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Tucker City Council will consider renaming parks after Bill Rosenfeld, Bill Probst


Tucker City Council will consider renaming parks after Bill Rosenfeld, Bill Probst

Tucker City Hall. Photo by Dean Hesse.

Tucker, GA — The Tucker City Council will meet on Feb. 8 and will reconsider renaming two parks after late councilmember Bill Rosenfeld and the late developer Bill Probst.

The Feb. 8 meeting begins at 7 p.m. and will be conducted virtually. To join via zoom, click here.

According to the meeting agenda, the council will consider renaming the Smoke Rise Bath & Racquet Club as Rosenfeld Park in honor of their colleague, who passed away last month. The City Council wants to rename Smoke Rise Park as Probst Park, in honor of Probst who passed away in October.

Here is the full text of the resolution being considered:

WHEREAS, Bill Rosenfeld was an original member of Tucker’s City Council, a leader in Tucker’s volunteer and business communities, as well as a friend to some of the City’s underserved neighborhoods; and

WHEREAS, Bill Probst was the original visionary for Tucker’s Smoke Rise community, a long time and venerated neighbor, and a planner and builder well-known and respected across the metro Atlanta area; and

WHEREAS, Smoke Rise Bath & Racquet Club, before being acquired by the City of Tucker in 2020, was a longstanding community institution, the summer recreation home for hundreds of families; and

WHEREAS, Smoke Rise Park, with its acres of natural hiking and beauty, has helped Tucker families to get out and appreciate the great outdoors for several decades;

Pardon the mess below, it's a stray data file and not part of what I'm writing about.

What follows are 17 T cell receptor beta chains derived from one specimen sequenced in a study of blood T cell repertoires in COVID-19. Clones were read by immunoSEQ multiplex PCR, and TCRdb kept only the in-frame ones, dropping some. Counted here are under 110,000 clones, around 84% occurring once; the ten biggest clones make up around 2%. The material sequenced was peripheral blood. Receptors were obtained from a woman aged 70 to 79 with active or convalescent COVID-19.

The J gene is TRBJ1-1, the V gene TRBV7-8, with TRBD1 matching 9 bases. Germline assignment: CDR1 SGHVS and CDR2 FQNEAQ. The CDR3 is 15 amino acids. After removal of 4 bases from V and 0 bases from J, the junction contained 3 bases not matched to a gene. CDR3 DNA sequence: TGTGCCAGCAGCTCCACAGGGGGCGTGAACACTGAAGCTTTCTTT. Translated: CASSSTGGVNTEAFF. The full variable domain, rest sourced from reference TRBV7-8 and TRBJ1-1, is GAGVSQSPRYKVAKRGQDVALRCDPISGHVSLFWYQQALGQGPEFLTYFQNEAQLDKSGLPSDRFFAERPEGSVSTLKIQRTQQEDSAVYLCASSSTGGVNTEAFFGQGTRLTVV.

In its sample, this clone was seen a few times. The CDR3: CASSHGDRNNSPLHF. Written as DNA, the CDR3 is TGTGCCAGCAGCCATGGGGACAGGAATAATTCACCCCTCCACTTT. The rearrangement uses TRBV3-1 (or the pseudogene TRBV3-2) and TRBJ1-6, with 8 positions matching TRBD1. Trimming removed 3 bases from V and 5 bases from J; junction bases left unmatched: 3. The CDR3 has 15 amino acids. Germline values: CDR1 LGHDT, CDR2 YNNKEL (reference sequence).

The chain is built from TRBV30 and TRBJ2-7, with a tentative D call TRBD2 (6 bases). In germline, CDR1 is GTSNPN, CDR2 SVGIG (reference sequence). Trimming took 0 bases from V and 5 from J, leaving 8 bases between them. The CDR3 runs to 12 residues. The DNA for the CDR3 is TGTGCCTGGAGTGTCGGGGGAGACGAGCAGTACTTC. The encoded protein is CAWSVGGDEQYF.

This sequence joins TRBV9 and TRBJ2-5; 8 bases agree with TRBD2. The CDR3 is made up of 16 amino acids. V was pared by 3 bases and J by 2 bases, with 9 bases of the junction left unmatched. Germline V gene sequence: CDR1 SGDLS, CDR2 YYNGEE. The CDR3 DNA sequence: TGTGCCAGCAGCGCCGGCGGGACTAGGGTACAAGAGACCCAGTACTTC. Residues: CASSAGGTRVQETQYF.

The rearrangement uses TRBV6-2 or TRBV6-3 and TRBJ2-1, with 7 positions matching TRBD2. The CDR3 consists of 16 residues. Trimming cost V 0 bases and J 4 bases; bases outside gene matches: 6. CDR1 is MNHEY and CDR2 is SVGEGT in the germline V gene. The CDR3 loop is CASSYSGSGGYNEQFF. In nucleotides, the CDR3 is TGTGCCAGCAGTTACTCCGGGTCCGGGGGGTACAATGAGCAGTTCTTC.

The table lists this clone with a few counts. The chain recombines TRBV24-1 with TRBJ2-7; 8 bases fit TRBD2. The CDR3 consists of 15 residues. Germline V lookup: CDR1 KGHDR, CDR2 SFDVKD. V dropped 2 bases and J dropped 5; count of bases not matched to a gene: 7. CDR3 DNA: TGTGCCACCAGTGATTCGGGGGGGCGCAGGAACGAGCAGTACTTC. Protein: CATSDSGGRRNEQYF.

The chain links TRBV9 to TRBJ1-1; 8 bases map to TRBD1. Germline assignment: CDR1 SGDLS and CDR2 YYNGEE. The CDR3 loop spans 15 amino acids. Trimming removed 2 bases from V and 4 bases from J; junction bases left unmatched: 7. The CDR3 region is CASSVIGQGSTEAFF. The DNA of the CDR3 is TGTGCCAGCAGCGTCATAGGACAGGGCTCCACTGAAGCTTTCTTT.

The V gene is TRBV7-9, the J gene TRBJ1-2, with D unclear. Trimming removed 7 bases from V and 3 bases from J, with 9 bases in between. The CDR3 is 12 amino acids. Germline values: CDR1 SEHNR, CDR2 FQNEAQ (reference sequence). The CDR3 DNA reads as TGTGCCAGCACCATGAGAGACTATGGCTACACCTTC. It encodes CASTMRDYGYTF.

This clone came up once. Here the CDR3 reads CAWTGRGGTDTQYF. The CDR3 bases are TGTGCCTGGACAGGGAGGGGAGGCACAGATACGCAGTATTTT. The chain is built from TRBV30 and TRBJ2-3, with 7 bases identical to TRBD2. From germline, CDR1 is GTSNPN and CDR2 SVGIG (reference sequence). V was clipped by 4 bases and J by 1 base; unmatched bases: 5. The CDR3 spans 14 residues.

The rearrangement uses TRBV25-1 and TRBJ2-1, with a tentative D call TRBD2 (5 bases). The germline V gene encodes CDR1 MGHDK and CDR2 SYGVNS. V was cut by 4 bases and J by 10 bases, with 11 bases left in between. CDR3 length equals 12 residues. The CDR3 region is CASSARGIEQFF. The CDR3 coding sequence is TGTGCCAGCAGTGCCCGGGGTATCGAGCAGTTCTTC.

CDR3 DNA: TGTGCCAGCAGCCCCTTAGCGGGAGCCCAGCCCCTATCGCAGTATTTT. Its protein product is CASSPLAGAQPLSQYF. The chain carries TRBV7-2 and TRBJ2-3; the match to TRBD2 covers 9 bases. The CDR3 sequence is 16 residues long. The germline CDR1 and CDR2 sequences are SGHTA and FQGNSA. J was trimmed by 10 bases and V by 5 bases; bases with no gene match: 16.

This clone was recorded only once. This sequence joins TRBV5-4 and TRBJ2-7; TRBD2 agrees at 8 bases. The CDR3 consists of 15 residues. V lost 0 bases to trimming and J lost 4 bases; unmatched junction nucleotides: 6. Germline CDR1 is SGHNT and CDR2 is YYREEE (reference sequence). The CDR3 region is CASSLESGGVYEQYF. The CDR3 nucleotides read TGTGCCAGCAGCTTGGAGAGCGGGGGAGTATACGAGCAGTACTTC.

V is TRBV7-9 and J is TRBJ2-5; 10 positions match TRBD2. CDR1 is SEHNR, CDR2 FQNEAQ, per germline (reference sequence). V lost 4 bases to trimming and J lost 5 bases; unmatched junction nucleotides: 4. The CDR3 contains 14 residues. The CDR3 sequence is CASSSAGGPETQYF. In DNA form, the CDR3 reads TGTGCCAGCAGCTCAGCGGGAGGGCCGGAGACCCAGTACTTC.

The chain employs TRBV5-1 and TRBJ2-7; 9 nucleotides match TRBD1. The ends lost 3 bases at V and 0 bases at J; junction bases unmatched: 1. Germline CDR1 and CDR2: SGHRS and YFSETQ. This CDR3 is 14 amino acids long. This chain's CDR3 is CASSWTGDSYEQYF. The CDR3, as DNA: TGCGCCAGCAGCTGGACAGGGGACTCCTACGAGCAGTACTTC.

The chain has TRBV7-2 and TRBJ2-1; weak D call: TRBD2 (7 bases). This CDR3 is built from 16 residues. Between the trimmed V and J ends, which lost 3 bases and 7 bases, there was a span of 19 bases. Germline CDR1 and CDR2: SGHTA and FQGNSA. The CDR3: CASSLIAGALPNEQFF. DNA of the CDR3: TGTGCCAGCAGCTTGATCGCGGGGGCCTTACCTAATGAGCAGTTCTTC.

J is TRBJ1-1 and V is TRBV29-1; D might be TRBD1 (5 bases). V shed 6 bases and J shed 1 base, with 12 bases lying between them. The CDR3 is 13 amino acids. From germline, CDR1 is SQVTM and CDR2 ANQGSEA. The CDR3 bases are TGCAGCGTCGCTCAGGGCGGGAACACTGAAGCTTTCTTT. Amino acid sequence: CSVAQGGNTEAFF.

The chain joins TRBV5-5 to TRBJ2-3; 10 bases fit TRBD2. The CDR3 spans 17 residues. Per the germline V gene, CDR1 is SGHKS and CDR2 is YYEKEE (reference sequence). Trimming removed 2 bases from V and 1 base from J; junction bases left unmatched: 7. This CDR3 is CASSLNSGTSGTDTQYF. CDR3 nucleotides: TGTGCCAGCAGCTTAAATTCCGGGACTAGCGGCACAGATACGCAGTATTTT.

NOW THEREFORE BE IT RESOLVED by the Mayor and Council of the City of Tucker while at their meeting on February 8, 2021, that Smoke Rise Bath & Racquet Club will now and forever be known as Rosenfeld Park, and Smoke Rise Park will now and forever be known as Probst Park.

Here are few other items of note on the Feb. 8 agenda:

– The council will conduct the second reading of an ordinance regulating urban camping, making storage of personal items and sleeping on public property in Tucker illegal. Exceptions include medical emergencies, special events, or awaiting entry to a shelter. A verbal or written warning must be given before police can take further action. The first step toward urban campers is offering assistance for food, housing and health.

– The council will consider reappointing Jason Burton, Bob Epsy and Neal Stubblefield to the city’s Zoning Board of Appeals.

– The council will hear a presentation on adoption of the 2020 Tucker-Northlake LCI five-year update by resolution.

“This five-year LCI update draws from 21 existing studies and plans to create a unified list of projects relevant to transportation, land use and zoning, economic development, and parks and recreation,” Tucker-Northlake CID Executive Director Matthew Lee said in a letter to the City Council. “The LCI plan aims to help focus these efforts and ensure that growth in the Tucker-Northlake area.”

To see the City Council meeting agenda, click here.

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